MOH is doing whatever it can to “support and bolster” the hospitals, said the minister, adding that if necessary, more ICU beds will be opened up although that will be “at the expense of further degradation of normal service and normal medical care”. 

Non-urgent and non-life-threatening care treatments have been reduced to alleviate the pressure on public hospital capacity and manpower. Manpower is also being beefed up and private hospitals have been mobilised.

“Our hospitals and healthcare workers will need the help from the rest of Singapore to keep caseload steady, not overwhelm the system, so that we can continue to do our best to give proper medical care to all patients COVID and non-COVID," he said.

INFECTION NUMBERS STABILISING: ONG YE KUNG

Mr Ong said there has been progress in Singapore’s transition to living with COVID-19.

He highlighted three “positives”, including the number of cases stabilising over the last two weeks.

He said the figures on Tuesday – which included about 3,500 local community infections – showed the usual “post-weekend spike”. The latest figures for Wednesday are still being finalised, but “appear to have moderated” at “slightly above 3,000" local community cases.

“So we have to monitor the trend over the next few days to understand where is the trajectory ... of the transmission. The important thing is, it is no longer doubling every few days like what we have seen in late September and early October,” said Mr Ong.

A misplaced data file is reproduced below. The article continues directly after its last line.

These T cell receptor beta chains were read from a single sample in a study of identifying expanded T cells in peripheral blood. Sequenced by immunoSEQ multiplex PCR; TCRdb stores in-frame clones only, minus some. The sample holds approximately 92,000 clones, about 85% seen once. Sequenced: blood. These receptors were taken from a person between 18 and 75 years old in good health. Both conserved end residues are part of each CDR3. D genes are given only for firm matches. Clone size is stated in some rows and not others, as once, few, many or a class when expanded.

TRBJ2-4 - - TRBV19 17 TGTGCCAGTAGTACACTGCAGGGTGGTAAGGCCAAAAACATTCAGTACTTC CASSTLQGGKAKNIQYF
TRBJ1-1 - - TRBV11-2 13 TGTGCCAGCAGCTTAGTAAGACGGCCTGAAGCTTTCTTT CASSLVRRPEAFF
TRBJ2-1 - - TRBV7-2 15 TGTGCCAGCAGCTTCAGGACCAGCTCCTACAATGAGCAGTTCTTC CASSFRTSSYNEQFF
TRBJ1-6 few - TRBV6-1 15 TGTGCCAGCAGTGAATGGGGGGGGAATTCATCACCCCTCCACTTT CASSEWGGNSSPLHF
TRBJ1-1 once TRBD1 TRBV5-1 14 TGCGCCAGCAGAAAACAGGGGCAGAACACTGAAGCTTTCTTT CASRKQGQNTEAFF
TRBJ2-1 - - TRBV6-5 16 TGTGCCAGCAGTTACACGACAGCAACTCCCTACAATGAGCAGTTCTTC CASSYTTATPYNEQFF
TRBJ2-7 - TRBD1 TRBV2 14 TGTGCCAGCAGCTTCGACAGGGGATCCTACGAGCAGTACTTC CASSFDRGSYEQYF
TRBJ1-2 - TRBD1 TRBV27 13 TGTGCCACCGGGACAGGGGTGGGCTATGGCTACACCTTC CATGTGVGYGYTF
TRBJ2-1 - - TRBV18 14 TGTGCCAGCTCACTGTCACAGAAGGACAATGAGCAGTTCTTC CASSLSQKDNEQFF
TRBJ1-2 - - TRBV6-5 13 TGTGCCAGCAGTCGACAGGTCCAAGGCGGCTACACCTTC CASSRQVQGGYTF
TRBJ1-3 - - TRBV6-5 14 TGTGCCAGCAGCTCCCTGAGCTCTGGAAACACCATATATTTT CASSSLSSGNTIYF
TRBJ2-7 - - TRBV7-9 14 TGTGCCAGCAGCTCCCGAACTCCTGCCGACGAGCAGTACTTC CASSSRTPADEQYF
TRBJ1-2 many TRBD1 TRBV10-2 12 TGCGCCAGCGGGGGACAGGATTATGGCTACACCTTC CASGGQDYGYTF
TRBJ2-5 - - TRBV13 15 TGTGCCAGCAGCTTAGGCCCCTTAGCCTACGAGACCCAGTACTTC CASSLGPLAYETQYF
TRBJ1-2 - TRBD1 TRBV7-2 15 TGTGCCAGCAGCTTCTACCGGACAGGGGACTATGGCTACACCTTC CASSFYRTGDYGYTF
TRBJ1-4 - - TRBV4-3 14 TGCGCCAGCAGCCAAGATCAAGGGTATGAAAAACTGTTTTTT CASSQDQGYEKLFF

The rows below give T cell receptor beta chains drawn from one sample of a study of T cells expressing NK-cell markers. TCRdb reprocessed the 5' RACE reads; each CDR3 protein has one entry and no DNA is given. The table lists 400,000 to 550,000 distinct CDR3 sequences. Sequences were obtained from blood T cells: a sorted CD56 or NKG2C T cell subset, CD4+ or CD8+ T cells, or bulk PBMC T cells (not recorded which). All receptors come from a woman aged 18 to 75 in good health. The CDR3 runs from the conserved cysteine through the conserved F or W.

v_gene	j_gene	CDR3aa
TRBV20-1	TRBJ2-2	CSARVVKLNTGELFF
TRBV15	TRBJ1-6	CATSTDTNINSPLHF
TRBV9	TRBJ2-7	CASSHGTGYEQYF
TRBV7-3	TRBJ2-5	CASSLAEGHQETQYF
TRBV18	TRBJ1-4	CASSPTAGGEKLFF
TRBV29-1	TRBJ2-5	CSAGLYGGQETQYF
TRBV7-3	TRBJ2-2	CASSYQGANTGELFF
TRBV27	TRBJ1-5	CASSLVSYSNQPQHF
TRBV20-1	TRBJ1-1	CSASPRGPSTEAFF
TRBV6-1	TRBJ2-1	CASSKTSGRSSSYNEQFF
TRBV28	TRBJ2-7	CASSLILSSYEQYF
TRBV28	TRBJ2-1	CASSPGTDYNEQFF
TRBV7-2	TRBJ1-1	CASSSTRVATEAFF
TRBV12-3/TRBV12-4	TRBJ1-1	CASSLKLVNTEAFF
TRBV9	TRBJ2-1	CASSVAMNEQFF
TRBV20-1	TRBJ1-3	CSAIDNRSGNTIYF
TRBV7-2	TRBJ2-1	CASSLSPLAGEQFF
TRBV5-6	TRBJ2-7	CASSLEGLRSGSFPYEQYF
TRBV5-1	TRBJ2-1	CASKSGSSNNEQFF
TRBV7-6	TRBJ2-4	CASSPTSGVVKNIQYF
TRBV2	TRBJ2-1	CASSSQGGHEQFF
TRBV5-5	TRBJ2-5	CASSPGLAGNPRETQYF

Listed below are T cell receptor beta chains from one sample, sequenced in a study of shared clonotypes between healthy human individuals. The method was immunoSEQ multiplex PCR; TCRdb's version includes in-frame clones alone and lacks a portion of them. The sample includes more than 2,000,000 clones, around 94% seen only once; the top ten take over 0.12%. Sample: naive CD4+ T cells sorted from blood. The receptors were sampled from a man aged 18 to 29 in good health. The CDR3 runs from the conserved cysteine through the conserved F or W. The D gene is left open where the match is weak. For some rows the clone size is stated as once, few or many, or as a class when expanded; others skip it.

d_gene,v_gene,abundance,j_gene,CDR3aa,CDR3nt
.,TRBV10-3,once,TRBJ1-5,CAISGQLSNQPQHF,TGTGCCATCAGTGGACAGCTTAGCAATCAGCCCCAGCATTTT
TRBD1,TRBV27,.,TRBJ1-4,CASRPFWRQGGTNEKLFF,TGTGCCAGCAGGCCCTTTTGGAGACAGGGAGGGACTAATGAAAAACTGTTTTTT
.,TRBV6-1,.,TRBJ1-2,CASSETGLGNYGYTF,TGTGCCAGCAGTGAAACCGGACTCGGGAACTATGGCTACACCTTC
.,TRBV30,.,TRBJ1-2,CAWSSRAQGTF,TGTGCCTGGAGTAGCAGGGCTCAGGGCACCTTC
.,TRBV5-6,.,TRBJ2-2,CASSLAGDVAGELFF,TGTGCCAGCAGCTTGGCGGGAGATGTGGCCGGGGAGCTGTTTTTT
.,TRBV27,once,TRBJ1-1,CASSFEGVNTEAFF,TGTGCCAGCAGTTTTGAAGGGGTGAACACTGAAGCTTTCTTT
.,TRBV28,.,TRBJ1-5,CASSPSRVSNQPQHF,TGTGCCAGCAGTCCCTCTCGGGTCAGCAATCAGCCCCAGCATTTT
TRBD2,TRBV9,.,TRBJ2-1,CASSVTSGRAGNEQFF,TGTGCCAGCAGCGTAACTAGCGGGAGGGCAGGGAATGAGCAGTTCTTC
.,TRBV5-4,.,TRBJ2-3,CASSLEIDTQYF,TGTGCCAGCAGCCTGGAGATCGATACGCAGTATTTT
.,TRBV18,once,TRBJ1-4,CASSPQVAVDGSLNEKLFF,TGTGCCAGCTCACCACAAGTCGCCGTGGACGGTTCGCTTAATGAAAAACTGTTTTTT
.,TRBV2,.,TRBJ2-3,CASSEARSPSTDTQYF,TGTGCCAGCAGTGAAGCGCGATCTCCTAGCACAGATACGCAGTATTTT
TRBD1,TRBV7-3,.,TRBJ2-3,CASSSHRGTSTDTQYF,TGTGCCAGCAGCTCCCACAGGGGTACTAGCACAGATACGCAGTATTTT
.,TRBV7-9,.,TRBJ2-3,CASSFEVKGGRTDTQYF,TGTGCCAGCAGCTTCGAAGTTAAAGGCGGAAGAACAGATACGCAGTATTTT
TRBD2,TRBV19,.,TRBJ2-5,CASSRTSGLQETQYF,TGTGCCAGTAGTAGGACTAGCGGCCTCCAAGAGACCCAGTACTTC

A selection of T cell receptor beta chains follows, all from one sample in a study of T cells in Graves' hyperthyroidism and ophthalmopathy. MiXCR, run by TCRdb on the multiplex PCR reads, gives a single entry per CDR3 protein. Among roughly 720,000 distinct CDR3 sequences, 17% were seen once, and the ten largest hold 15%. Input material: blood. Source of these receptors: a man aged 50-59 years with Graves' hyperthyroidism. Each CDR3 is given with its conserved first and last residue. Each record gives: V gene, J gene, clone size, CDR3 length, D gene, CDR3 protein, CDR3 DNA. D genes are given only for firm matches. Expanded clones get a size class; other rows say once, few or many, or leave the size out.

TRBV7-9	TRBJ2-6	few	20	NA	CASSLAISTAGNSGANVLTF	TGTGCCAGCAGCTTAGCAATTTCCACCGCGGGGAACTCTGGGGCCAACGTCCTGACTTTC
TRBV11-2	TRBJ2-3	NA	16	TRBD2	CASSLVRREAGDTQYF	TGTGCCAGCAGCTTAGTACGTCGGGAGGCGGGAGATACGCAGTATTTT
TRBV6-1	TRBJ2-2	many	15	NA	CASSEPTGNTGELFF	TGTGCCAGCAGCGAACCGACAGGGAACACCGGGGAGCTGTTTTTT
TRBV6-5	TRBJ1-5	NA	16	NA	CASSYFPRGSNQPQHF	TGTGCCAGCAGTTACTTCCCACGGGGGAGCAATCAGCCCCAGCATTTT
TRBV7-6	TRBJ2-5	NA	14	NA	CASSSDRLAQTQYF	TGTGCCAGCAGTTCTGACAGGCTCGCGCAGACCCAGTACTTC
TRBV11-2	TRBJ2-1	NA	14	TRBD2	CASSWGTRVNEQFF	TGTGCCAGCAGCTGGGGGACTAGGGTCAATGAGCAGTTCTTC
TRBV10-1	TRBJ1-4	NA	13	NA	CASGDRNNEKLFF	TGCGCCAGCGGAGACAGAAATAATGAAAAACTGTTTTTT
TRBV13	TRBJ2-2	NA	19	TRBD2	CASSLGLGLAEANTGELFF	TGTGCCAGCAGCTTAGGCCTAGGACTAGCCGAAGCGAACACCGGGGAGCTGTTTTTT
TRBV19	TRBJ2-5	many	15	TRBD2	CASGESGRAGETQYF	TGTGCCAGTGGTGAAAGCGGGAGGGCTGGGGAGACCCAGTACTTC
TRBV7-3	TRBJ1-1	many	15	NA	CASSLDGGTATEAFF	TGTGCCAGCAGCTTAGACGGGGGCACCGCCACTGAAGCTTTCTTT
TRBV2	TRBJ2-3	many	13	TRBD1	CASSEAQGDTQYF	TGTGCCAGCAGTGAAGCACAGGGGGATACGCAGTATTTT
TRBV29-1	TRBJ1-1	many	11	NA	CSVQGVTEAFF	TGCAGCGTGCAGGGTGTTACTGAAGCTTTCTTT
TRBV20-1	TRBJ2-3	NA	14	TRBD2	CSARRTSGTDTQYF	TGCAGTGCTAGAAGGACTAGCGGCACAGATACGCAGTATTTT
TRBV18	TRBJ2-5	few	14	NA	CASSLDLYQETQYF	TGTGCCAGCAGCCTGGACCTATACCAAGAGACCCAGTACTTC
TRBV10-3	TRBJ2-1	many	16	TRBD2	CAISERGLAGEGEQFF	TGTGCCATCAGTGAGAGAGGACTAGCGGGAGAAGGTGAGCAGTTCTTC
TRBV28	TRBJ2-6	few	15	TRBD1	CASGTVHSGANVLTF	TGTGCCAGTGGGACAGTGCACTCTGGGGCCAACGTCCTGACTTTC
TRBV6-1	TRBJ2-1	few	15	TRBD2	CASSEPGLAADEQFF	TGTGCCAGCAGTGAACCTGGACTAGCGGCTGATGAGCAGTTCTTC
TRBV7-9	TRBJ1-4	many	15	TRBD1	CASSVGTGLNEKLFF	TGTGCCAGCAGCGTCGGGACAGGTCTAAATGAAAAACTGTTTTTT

The task force co-chair added that the top-line infection numbers are now less important. “What is critical is how the top line translates into the bottom line of how many patients fall seriously ill and need hospital or ICU care or die.”

This is where authorities are seeing a second positive – a higher percentage of infected people with no symptoms or mild symptoms. 

This percentage used to be about 98 per cent and has now risen progressively over the last 28 days to 98.6 per cent. The remaining 1.1 per cent requires oxygen supplementation, with 0.1 per cent needing intensive care.

The third positive is that the number of infections among vaccinated seniors has been falling.

“At its peak which is early October, we get 1,000 vaccinated seniors being infected in a day. Yesterday, this has fallen to 279,” Mr Ong said.

He attributed this to several factors such as seniors cutting back on their social activities and receiving COVID-19 booster shots.

However, there are also three “negatives” in Singapore's COVID-19 situation – there is no sign of cases falling, hospitals continue to be under pressure, and infections among unvaccinated seniors are still high.

“As more people get boosted, as individuals who are vaccinated catch the virus and experience only mild flu-like symptoms, the antibodies and the immunity in our society will build up over time. And when that happens, you will see cases falling, and then we can open up social-economic activities without cases rising very rapidly. 

“And then we will have achieved a new equilibrium with the virus and that is what we are working towards."

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Source: CNA/sk